Michael Jordan's demanding leadership style and presence are notorious in the NBA world, as some applaud him for his unmatchable competitive spirit, while others don't quite appreciate that MJ crossed all the boundaries of fine taste when communicating with his teammates in order to get them straight. In the eyes of NBA legend Robert Parish, that was unacceptable, as he didn't see that from anyone else in his long career, despite playing with Larry Bird, who is one of the best players in history.
The only guy to step up to MJ
The story of Robert Parish standing up to Michael Jordan in the last year of his career is well-known in the NBA world, as that is probably the only time we heard MJ back off someone. Jordan could test the rest of the team, but messing with a 9x All-Star, 4x Champion in his 40s' was the wrong move for Michael.
In The Last Dance documentary, we all saw how Jordan didn't shy away from verbally insulting and going after anyone, be it Horace Grant, Toni Kukoč, Ron Harper, Scott Burrell, or any other role player. The only guys that had the respect from MJ were Pippen and Rodman, but Parish entered that allusive club that day despite being spending just one season in Chicago without too much of an impact.
Comparing MJ to Larry
But that year was not what we remember Parish's career for. "The Chief" spent 14 seasons with the Celtics, creating a dynasty alongside Larry Bird and Kevin McHale. This was the team that actually stopped Michael Jordan and the Bulls from getting to the end before 1991. Of course, alongside the Detroit Pistons' "Bad Boys."
Larry Bird was the leader of that team, but his approach to being the voice in the locker room was vastly different than Michael's. Despite being one of the best players in history, Larry only talked trash with his opponents and led by example, never screaming in the ears of his teammates. You could say it was utterly different than MJ, but it still produced numerous championships.
You could definitely say playing in that type of surrounding, and the atmosphere is much easier and more relaxing for the other players, and that is precisely why Parish expressed how he loved Bird's approach to leadership much more. To add to that, even if he wanted, Bird couldn't have treated his teammates the same way Jordan did because his teammates definitely wouldn't back down so easily.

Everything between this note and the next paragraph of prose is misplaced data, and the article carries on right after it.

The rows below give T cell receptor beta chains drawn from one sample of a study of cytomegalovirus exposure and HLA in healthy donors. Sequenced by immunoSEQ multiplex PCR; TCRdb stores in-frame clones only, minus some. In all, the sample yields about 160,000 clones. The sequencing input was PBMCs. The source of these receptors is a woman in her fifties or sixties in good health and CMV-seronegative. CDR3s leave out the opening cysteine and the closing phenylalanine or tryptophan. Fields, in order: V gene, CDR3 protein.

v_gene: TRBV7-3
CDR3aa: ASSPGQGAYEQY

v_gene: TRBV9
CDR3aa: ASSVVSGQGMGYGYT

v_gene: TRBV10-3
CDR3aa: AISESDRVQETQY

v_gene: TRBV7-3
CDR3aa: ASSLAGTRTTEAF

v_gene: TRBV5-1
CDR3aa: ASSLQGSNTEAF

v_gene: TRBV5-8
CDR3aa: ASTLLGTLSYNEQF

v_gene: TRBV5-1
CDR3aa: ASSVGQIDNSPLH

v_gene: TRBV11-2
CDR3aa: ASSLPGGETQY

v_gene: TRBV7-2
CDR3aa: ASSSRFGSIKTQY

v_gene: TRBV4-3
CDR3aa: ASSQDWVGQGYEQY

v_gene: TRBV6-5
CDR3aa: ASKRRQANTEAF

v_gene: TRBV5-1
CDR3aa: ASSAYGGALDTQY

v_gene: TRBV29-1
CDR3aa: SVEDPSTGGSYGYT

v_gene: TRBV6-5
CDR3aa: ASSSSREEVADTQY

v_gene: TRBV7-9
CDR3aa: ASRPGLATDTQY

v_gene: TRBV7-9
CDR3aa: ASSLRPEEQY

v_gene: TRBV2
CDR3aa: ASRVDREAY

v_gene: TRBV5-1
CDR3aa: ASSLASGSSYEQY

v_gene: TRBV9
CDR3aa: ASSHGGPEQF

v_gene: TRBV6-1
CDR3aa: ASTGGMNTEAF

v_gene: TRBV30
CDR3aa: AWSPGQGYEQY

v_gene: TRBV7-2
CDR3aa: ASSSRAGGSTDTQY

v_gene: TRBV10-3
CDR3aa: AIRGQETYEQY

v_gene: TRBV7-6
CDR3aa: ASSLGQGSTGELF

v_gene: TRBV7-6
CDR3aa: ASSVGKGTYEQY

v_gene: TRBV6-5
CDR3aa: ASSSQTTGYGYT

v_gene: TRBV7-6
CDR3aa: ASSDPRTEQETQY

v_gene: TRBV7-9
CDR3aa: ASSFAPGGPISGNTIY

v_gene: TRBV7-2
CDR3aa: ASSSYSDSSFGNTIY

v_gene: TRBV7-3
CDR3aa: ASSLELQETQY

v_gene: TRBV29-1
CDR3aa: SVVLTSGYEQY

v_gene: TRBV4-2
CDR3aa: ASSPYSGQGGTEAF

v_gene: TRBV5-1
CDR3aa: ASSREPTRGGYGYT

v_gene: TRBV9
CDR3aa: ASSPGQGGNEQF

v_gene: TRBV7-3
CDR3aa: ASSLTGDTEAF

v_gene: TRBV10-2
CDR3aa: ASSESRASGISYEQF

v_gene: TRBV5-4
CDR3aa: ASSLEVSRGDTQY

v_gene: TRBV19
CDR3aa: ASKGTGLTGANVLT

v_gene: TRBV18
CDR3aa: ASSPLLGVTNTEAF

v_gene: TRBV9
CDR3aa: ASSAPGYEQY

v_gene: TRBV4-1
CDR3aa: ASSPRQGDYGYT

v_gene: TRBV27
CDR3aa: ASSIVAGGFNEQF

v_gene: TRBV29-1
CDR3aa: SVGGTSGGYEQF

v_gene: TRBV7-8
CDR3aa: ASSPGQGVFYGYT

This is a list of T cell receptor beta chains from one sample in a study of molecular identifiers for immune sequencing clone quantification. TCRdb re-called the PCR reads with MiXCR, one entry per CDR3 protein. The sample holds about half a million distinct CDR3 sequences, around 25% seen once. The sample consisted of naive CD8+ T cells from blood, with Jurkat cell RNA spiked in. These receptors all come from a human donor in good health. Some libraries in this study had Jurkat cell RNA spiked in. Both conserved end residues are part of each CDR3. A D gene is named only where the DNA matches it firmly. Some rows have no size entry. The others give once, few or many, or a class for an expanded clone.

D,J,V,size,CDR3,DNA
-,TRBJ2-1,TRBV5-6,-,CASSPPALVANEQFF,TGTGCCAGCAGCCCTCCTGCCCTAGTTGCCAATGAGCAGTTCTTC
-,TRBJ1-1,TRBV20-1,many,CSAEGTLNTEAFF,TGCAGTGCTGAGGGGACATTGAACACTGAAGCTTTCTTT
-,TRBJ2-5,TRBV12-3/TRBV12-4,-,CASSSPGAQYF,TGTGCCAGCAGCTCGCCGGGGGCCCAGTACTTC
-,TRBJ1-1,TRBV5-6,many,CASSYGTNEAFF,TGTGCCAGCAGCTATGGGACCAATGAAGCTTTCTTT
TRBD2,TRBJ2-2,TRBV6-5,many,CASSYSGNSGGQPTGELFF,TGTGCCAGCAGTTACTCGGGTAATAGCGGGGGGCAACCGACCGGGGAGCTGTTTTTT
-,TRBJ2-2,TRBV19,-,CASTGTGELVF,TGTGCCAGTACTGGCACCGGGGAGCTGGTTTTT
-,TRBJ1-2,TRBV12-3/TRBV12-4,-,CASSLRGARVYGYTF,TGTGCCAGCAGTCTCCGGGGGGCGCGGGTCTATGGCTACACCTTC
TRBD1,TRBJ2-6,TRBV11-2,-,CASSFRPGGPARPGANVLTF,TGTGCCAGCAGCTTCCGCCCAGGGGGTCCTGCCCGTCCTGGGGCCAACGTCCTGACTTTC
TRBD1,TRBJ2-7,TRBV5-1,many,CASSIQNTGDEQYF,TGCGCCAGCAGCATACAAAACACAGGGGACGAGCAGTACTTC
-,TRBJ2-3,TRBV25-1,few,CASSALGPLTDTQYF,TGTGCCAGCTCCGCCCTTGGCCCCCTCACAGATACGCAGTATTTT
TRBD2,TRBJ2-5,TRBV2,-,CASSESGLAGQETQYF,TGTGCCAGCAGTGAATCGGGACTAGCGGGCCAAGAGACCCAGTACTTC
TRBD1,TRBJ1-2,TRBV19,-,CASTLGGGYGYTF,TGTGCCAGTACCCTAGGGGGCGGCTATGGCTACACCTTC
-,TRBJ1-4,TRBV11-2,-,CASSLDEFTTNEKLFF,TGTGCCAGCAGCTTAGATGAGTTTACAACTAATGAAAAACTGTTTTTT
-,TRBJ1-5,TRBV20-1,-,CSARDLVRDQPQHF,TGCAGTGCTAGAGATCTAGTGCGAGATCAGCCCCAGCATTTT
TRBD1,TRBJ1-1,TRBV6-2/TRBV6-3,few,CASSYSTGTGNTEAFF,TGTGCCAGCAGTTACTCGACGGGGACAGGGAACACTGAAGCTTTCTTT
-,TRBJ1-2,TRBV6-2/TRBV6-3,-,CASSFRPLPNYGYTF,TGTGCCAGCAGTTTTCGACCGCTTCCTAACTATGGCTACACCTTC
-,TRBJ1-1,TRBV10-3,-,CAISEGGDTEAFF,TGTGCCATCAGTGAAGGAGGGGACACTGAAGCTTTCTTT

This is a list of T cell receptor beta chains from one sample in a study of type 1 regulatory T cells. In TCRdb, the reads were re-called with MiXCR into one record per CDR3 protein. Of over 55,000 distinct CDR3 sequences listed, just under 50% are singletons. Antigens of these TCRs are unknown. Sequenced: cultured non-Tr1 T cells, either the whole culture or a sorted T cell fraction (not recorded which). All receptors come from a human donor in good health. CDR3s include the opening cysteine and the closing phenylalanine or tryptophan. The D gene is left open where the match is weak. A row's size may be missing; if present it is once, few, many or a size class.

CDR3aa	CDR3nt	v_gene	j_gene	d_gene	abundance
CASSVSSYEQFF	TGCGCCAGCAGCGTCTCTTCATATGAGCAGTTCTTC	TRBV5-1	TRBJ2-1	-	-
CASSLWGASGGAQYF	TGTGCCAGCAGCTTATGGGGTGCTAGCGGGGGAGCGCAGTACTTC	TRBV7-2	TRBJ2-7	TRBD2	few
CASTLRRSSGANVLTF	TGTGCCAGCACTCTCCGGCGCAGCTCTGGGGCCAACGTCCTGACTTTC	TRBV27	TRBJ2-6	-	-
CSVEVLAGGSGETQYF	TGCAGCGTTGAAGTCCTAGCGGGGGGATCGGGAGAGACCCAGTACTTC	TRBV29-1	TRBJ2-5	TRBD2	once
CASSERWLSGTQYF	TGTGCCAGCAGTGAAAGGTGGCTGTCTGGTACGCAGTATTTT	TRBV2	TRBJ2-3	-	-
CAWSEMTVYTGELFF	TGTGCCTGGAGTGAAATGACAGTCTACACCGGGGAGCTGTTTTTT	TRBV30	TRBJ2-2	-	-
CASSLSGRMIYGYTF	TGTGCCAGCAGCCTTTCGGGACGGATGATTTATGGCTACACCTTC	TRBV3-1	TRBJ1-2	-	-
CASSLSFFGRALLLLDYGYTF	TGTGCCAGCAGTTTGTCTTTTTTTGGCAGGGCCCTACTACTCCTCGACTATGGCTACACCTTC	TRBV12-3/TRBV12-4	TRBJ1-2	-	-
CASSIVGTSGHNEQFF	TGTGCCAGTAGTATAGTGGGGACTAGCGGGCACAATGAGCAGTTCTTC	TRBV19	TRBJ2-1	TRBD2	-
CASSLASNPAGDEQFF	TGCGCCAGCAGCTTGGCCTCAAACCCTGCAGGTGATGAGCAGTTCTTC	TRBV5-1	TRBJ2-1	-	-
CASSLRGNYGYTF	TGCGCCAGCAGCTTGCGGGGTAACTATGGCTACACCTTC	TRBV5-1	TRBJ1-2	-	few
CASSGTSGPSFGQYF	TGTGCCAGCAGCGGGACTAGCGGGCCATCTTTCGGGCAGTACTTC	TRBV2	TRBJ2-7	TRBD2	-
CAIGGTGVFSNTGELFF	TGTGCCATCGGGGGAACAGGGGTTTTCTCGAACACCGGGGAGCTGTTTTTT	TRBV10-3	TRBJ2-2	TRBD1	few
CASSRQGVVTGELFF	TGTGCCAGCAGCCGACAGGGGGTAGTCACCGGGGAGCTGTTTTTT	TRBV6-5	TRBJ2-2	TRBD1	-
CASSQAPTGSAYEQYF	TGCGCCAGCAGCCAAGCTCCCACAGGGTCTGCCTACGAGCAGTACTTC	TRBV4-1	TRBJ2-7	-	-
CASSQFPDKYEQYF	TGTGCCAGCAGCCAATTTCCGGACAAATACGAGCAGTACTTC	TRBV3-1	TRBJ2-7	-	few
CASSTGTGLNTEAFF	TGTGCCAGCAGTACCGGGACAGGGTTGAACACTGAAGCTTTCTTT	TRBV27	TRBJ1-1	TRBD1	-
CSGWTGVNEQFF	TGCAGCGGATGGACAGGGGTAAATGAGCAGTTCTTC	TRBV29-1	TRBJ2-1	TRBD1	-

Phil Jackson led the players to run the locker room for the Bulls in the 90s', and that played a massive part in Jordan becoming the voice of strictness:
"He (MJ) just took it and ran with it because he bullied those guys. What bothers me about that, they didn't have the balls to say nothing about it, the teammates. Man, there's no way we would have took that from Larry. There ain't no way we were tolerating that behavior from Larry, and he was our leader. No way we tolerate that. It bothers me, the ass-kissing."
Robert Parish, Cedric Maxwell Podcast
For a 43-year old Parish with so much experience and accolades behind, it was frustrating to see all those role players tremble at MJ's sight and refuse to stand up to him. It was an unhealthy hierarchy in his eyes, comparing it to how those 80s Celtics teams functioned. But at the end of the day, both MJ and Bird led their teams to numerous rings and ended up as some of the greatest to play the game, so you could say that it can work either way.